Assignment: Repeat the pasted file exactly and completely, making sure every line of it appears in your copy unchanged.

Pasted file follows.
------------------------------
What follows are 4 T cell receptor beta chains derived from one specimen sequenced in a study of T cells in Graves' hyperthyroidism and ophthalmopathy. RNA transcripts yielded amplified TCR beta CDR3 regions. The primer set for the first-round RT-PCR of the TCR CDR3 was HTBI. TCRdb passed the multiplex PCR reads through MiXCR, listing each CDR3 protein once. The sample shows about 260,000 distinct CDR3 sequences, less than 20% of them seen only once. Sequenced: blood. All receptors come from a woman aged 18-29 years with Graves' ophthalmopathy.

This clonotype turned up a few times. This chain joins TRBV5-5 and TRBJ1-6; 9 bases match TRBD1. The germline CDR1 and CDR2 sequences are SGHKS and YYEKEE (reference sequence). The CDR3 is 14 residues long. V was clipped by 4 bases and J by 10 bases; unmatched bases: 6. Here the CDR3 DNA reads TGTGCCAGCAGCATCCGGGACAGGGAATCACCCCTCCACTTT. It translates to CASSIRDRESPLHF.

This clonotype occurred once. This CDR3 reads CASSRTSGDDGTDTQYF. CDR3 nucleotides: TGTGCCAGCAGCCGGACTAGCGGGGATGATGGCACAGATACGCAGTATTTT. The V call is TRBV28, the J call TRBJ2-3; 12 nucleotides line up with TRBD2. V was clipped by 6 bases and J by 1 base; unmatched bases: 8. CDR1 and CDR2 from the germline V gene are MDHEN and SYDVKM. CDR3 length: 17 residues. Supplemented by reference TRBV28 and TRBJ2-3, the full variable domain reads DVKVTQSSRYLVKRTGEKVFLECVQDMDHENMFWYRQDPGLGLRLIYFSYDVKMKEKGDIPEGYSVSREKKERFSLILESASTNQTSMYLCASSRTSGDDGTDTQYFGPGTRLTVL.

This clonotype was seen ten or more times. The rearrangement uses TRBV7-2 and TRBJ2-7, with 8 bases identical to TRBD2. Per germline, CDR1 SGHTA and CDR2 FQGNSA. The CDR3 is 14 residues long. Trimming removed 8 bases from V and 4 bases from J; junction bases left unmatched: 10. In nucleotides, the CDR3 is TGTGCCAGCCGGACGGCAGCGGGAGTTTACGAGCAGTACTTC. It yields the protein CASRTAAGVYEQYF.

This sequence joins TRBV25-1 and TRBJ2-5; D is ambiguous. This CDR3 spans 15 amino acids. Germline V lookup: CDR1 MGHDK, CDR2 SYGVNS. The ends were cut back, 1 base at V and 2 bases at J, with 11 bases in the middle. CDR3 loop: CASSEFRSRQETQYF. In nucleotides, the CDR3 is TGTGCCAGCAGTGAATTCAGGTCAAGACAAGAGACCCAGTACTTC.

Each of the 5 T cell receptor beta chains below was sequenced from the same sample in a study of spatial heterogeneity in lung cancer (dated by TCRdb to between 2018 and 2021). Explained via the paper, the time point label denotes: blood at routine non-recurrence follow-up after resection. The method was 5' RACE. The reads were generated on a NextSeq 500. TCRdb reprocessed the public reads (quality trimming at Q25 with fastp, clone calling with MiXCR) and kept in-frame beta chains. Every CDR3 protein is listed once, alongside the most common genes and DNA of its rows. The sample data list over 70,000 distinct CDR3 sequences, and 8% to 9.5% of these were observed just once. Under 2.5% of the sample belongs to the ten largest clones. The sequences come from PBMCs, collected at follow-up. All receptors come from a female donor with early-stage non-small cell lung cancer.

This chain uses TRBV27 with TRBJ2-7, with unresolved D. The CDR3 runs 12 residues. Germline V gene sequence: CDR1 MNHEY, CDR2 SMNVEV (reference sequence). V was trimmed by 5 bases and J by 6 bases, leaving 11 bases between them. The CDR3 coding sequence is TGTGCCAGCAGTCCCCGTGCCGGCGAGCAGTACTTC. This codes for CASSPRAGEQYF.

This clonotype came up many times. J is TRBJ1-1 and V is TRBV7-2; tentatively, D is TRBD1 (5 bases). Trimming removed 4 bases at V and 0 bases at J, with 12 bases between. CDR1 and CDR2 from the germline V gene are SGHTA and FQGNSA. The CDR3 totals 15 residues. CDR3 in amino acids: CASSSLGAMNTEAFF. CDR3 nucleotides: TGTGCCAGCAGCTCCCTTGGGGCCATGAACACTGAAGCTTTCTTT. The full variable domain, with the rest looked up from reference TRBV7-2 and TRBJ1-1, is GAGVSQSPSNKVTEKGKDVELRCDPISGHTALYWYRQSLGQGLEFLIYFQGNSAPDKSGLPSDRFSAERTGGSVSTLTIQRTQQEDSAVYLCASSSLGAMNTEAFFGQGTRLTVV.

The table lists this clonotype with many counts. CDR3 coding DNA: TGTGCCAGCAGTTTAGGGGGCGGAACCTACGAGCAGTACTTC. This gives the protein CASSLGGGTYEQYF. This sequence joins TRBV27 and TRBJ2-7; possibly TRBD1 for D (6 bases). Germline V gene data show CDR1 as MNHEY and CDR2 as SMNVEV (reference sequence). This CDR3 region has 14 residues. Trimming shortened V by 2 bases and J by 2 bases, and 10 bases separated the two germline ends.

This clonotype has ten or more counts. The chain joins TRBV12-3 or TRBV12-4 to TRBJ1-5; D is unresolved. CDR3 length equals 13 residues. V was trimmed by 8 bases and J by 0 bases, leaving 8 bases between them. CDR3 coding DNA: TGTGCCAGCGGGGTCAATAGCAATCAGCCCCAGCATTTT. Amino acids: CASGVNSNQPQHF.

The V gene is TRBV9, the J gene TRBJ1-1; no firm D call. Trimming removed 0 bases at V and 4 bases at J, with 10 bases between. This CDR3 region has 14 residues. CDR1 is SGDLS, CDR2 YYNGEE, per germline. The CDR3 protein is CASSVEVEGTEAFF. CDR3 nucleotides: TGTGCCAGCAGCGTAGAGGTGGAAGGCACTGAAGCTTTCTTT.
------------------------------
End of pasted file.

What follows are 4 T cell receptor beta chains derived from one specimen sequenced in a study of T cells in Graves' hyperthyroidism and ophthalmopathy. RNA transcripts yielded amplified TCR beta CDR3 regions. The primer set for the first-round RT-PCR of the TCR CDR3 was HTBI. TCRdb passed the multiplex PCR reads through MiXCR, listing each CDR3 protein once. The sample shows about 260,000 distinct CDR3 sequences, less than 20% of them seen only once. Sequenced: blood. All receptors come from a woman aged 18-29 years with Graves' ophthalmopathy.

This clonotype turned up a few times. This chain joins TRBV5-5 and TRBJ1-6; 9 bases match TRBD1. The germline CDR1 and CDR2 sequences are SGHKS and YYEKEE (reference sequence). The CDR3 is 14 residues long. V was clipped by 4 bases and J by 10 bases; unmatched bases: 6. Here the CDR3 DNA reads TGTGCCAGCAGCATCCGGGACAGGGAATCACCCCTCCACTTT. It translates to CASSIRDRESPLHF.

This clonotype occurred once. This CDR3 reads CASSRTSGDDGTDTQYF. CDR3 nucleotides: TGTGCCAGCAGCCGGACTAGCGGGGATGATGGCACAGATACGCAGTATTTT. The V call is TRBV28, the J call TRBJ2-3; 12 nucleotides line up with TRBD2. V was clipped by 6 bases and J by 1 base; unmatched bases: 8. CDR1 and CDR2 from the germline V gene are MDHEN and SYDVKM. CDR3 length: 17 residues. Supplemented by reference TRBV28 and TRBJ2-3, the full variable domain reads DVKVTQSSRYLVKRTGEKVFLECVQDMDHENMFWYRQDPGLGLRLIYFSYDVKMKEKGDIPEGYSVSREKKERFSLILESASTNQTSMYLCASSRTSGDDGTDTQYFGPGTRLTVL.

This clonotype was seen ten or more times. The rearrangement uses TRBV7-2 and TRBJ2-7, with 8 bases identical to TRBD2. Per germline, CDR1 SGHTA and CDR2 FQGNSA. The CDR3 is 14 residues long. Trimming removed 8 bases from V and 4 bases from J; junction bases left unmatched: 10. In nucleotides, the CDR3 is TGTGCCAGCCGGACGGCAGCGGGAGTTTACGAGCAGTACTTC. It yields the protein CASRTAAGVYEQYF.

This sequence joins TRBV25-1 and TRBJ2-5; D is ambiguous. This CDR3 spans 15 amino acids. Germline V lookup: CDR1 MGHDK, CDR2 SYGVNS. The ends were cut back, 1 base at V and 2 bases at J, with 11 bases in the middle. CDR3 loop: CASSEFRSRQETQYF. In nucleotides, the CDR3 is TGTGCCAGCAGTGAATTCAGGTCAAGACAAGAGACCCAGTACTTC.

Each of the 5 T cell receptor beta chains below was sequenced from the same sample in a study of spatial heterogeneity in lung cancer (dated by TCRdb to between 2018 and 2021). Explained via the paper, the time point label denotes: blood at routine non-recurrence follow-up after resection. The method was 5' RACE. The reads were generated on a NextSeq 500. TCRdb reprocessed the public reads (quality trimming at Q25 with fastp, clone calling with MiXCR) and kept in-frame beta chains. Every CDR3 protein is listed once, alongside the most common genes and DNA of its rows. The sample data list over 70,000 distinct CDR3 sequences, and 8% to 9.5% of these were observed just once. Under 2.5% of the sample belongs to the ten largest clones. The sequences come from PBMCs, collected at follow-up. All receptors come from a female donor with early-stage non-small cell lung cancer.

This chain uses TRBV27 with TRBJ2-7, with unresolved D. The CDR3 runs 12 residues. Germline V gene sequence: CDR1 MNHEY, CDR2 SMNVEV (reference sequence). V was trimmed by 5 bases and J by 6 bases, leaving 11 bases between them. The CDR3 coding sequence is TGTGCCAGCAGTCCCCGTGCCGGCGAGCAGTACTTC. This codes for CASSPRAGEQYF.

This clonotype came up many times. J is TRBJ1-1 and V is TRBV7-2; tentatively, D is TRBD1 (5 bases). Trimming removed 4 bases at V and 0 bases at J, with 12 bases between. CDR1 and CDR2 from the germline V gene are SGHTA and FQGNSA. The CDR3 totals 15 residues. CDR3 in amino acids: CASSSLGAMNTEAFF. CDR3 nucleotides: TGTGCCAGCAGCTCCCTTGGGGCCATGAACACTGAAGCTTTCTTT. The full variable domain, with the rest looked up from reference TRBV7-2 and TRBJ1-1, is GAGVSQSPSNKVTEKGKDVELRCDPISGHTALYWYRQSLGQGLEFLIYFQGNSAPDKSGLPSDRFSAERTGGSVSTLTIQRTQQEDSAVYLCASSSLGAMNTEAFFGQGTRLTVV.

The table lists this clonotype with many counts. CDR3 coding DNA: TGTGCCAGCAGTTTAGGGGGCGGAACCTACGAGCAGTACTTC. This gives the protein CASSLGGGTYEQYF. This sequence joins TRBV27 and TRBJ2-7; possibly TRBD1 for D (6 bases). Germline V gene data show CDR1 as MNHEY and CDR2 as SMNVEV (reference sequence). This CDR3 region has 14 residues. Trimming shortened V by 2 bases and J by 2 bases, and 10 bases separated the two germline ends.

This clonotype has ten or more counts. The chain joins TRBV12-3 or TRBV12-4 to TRBJ1-5; D is unresolved. CDR3 length equals 13 residues. V was trimmed by 8 bases and J by 0 bases, leaving 8 bases between them. CDR3 coding DNA: TGTGCCAGCGGGGTCAATAGCAATCAGCCCCAGCATTTT. Amino acids: CASGVNSNQPQHF.

The V gene is TRBV9, the J gene TRBJ1-1; no firm D call. Trimming removed 0 bases at V and 4 bases at J, with 10 bases between. This CDR3 region has 14 residues. CDR1 is SGDLS, CDR2 YYNGEE, per germline. The CDR3 protein is CASSVEVEGTEAFF. CDR3 nucleotides: TGTGCCAGCAGCGTAGAGGTGGAAGGCACTGAAGCTTTCTTT.